I was 100 pounds overweight when I decided it was time to get in shape. I took up running, and my efforts were met with success. Friends and family were complimenting me and, for the first time in years, I could walk up a hill without getting winded.
So why was I feeling so guilty?
I accepted the dichotomy without ever critically thinking about it. Whether it was the mind-versus-body split of philosophy, or kabbalah’s claim of the soul’s struggle against the body, the physical was always pitted against the spiritual.
So when I began to vigorously engage in what seemed like a strictly physical pursuit, I felt guilty. I was uncomfortable with activities like sports and exercise. Running, with all the health benefits it had to offer, left me uneasy.
I tried to ignore the little voice in my head that told me that running was bitul zman, a waste of time. When that didn’t work, I tried to convince myself that my time in the gym was justified by the fact that it would allow me to live longer and fulfill the goal of v’nishmartem meod, protecting my life. I suppose that should have been enough, but somehow it left me less than satisfied. Not enough to get me to stop, but, still, I was determined to understand and hopefully get rid of the gnawing feeling I was experiencing.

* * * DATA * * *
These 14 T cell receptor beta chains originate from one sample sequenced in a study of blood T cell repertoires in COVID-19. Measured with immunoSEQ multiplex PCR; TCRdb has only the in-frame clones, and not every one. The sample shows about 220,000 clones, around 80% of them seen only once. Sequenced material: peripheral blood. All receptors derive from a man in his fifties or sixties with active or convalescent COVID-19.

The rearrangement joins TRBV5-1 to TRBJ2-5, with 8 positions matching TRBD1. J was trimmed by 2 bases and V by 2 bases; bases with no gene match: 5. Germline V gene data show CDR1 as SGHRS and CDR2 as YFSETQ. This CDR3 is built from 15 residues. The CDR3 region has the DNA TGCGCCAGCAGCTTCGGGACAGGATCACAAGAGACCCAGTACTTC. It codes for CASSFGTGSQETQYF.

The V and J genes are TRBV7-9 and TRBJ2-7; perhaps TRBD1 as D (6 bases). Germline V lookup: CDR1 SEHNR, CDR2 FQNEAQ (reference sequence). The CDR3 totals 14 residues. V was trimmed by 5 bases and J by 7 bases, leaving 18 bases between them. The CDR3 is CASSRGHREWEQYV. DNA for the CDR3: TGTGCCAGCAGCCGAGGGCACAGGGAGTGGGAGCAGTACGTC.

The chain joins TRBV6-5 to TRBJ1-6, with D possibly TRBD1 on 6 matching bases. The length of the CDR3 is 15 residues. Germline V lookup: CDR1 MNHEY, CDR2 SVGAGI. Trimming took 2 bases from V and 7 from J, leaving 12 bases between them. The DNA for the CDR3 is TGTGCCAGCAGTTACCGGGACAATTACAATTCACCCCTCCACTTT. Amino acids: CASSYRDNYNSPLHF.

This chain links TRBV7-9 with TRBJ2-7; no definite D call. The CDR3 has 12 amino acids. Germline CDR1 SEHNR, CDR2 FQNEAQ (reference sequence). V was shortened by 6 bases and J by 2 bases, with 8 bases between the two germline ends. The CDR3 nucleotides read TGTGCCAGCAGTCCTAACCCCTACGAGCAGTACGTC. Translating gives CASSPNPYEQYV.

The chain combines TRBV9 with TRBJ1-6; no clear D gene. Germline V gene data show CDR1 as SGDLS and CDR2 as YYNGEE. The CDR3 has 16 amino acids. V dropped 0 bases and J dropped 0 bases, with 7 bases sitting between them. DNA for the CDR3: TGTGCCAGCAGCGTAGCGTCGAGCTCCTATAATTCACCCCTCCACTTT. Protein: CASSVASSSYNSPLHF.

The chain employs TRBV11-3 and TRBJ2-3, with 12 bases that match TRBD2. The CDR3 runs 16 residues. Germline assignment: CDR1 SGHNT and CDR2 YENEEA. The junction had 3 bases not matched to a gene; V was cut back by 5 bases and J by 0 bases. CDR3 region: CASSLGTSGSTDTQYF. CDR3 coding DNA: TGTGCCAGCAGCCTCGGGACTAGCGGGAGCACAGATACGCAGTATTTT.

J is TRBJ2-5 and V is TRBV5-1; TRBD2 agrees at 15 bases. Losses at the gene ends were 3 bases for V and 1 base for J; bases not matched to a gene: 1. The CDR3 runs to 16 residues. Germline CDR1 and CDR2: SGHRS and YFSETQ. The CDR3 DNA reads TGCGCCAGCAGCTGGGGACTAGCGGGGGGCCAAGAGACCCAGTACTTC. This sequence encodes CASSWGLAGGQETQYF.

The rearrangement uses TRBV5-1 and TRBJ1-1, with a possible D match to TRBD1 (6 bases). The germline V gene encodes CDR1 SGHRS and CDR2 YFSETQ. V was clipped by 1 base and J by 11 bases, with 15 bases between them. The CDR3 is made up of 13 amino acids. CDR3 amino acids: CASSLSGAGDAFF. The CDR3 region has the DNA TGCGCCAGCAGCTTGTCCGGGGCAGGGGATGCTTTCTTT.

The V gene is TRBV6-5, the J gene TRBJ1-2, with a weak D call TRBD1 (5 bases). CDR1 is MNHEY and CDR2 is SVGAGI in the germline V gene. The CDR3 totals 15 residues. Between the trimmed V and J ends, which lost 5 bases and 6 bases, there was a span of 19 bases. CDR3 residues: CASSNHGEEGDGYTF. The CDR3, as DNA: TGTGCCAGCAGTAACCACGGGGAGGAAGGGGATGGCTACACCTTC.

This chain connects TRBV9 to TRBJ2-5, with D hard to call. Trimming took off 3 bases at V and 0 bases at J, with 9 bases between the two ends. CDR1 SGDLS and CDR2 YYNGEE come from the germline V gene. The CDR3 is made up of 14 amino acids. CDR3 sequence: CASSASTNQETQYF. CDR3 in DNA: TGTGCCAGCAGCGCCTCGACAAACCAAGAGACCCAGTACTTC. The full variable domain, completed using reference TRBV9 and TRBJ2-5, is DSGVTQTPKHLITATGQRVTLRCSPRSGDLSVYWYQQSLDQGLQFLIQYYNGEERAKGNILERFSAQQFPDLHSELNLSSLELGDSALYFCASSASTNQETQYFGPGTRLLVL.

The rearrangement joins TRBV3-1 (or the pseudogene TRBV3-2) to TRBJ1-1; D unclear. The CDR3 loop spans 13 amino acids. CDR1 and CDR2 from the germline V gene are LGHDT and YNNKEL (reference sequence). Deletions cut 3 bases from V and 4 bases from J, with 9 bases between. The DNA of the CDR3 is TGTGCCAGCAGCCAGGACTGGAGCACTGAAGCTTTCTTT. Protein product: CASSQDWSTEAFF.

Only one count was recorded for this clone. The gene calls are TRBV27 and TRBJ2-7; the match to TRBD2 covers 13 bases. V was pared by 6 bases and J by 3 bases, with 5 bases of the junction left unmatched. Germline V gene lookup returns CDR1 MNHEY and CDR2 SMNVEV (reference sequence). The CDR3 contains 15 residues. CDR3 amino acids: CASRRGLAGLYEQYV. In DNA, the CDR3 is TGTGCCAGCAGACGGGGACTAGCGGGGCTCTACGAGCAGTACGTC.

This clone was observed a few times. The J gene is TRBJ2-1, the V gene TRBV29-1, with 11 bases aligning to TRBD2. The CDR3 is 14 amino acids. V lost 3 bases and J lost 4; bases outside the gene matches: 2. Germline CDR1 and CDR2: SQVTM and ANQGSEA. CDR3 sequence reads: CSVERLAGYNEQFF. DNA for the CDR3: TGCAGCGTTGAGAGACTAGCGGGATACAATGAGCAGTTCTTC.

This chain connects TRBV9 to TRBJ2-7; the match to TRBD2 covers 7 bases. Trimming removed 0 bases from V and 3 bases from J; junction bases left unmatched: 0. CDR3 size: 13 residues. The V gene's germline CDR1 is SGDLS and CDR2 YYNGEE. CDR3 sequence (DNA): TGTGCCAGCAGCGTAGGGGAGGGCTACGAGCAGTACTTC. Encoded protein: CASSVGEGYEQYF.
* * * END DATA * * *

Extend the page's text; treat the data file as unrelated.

I then discovered a benefit to my running that I hadn’t expected. As I ran, my mind worked better. Not just my mind, but my soul as well. As I sweated off the pounds, I found myself thinking with a level of clarity I hadn’t felt in a long time. As I got faster and set new running goals, I started aiming higher in my spiritual life as well.
I began to realize that there is no split, that I am not made up of competing parts pulling me in different directions. There is a wholeness that I feel as I no longer see myself in conflict. I am not made up of competing interests. In everything I do, there is only me.
As I pray, my body gently sways; as I hear music, my soul dances; and as I run, I become myself in a way I never could before. I see G-d in places that I had previously (paradoxically?) thought of as inherently unholy.
As for the guilt, along with all my excess weight, it is long gone.
Pesach Sommer is married and has seven children. He is a rebbe at The Yeshiva of Flatbush. He enjoys reading, writing and running. Pesach plans to run the Boston Marathon this April.
The words of this author reflect his/her own opinions and do not necessarily represent the official position of the Orthodox Union.
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